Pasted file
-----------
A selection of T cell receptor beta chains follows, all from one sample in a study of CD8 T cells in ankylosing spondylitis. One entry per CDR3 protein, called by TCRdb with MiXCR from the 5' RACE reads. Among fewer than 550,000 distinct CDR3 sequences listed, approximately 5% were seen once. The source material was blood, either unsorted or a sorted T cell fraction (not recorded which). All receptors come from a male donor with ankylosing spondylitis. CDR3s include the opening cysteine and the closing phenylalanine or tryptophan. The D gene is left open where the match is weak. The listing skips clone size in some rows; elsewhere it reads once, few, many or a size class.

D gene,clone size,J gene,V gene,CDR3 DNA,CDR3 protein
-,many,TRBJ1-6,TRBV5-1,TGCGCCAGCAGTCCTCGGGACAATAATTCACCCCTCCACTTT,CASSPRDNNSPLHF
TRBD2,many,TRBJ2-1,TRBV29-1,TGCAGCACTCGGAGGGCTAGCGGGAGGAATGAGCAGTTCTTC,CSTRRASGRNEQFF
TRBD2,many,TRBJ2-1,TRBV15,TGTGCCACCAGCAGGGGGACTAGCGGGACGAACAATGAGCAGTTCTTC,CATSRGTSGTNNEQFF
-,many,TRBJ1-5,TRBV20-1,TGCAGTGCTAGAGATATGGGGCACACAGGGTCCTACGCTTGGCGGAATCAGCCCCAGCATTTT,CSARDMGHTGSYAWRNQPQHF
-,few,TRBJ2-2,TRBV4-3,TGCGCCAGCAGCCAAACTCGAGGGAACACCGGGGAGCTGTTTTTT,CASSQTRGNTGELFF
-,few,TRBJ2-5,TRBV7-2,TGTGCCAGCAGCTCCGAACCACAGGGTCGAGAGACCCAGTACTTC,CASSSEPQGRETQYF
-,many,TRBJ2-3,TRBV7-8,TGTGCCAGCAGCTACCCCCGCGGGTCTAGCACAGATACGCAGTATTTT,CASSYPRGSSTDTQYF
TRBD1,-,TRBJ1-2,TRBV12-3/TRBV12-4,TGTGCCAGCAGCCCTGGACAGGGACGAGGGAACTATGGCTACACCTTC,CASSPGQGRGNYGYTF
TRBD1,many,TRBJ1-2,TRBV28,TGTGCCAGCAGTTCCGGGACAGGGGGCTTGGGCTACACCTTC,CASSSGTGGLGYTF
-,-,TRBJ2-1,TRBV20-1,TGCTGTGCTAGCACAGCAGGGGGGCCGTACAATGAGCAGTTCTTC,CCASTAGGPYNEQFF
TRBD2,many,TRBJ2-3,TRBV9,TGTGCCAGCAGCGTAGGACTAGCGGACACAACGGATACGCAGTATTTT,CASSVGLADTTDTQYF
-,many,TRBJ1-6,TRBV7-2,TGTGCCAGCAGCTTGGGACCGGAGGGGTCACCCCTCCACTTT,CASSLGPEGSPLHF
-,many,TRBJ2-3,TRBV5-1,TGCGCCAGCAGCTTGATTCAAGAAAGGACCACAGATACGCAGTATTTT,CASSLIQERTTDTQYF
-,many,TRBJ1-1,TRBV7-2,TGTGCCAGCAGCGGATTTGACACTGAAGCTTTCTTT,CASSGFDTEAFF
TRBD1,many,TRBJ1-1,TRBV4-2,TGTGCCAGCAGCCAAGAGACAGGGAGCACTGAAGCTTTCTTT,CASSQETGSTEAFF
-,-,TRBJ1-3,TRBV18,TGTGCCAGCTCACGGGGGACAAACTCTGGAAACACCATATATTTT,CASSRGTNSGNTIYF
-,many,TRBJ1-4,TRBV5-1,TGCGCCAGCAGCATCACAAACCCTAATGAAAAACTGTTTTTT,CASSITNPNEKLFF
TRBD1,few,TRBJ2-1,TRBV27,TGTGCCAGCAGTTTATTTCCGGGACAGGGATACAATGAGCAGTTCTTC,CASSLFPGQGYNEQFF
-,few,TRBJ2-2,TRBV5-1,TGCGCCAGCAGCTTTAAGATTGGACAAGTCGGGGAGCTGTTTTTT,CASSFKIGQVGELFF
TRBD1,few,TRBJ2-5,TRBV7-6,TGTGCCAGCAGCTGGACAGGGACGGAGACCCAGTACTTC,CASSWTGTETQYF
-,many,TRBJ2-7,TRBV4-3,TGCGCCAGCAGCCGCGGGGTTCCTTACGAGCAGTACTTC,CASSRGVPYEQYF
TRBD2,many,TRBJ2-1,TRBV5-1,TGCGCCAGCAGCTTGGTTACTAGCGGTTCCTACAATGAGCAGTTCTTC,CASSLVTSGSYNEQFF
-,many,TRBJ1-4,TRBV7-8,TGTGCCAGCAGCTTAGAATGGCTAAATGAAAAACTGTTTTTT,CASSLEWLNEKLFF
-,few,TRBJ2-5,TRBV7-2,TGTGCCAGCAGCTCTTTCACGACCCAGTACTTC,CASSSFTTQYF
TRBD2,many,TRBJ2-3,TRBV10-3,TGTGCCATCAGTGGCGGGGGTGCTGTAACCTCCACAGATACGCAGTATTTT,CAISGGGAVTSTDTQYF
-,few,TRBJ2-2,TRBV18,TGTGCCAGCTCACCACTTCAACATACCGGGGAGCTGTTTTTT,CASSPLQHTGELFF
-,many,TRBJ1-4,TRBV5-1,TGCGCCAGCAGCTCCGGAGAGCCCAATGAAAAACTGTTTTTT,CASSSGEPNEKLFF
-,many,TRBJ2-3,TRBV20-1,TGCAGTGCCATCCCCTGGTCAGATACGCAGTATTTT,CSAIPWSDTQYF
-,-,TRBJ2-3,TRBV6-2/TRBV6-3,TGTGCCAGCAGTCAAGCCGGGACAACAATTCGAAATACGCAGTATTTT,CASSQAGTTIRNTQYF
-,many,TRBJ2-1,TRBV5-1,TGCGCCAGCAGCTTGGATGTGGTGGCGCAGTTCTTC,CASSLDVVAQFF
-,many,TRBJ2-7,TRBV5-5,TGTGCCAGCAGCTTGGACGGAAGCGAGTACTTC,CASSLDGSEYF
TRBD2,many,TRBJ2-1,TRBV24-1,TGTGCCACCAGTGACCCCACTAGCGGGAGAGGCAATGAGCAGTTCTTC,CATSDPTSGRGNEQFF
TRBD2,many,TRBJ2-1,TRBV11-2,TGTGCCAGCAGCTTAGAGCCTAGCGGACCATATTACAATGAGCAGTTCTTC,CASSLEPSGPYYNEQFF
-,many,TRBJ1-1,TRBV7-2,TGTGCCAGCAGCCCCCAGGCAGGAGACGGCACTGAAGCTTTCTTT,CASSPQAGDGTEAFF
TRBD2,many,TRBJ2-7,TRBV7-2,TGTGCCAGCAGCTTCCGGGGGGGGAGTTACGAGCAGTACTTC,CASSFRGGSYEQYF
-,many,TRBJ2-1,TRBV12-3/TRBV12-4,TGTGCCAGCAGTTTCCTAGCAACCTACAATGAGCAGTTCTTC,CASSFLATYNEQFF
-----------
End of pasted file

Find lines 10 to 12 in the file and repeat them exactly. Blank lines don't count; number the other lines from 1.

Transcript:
TRBD1,-,TRBJ1-2,TRBV12-3/TRBV12-4,TGTGCCAGCAGCCCTGGACAGGGACGAGGGAACTATGGCTACACCTTC,CASSPGQGRGNYGYTF
TRBD1,many,TRBJ1-2,TRBV28,TGTGCCAGCAGTTCCGGGACAGGGGGCTTGGGCTACACCTTC,CASSSGTGGLGYTF
-,-,TRBJ2-1,TRBV20-1,TGCTGTGCTAGCACAGCAGGGGGGCCGTACAATGAGCAGTTCTTC,CCASTAGGPYNEQFF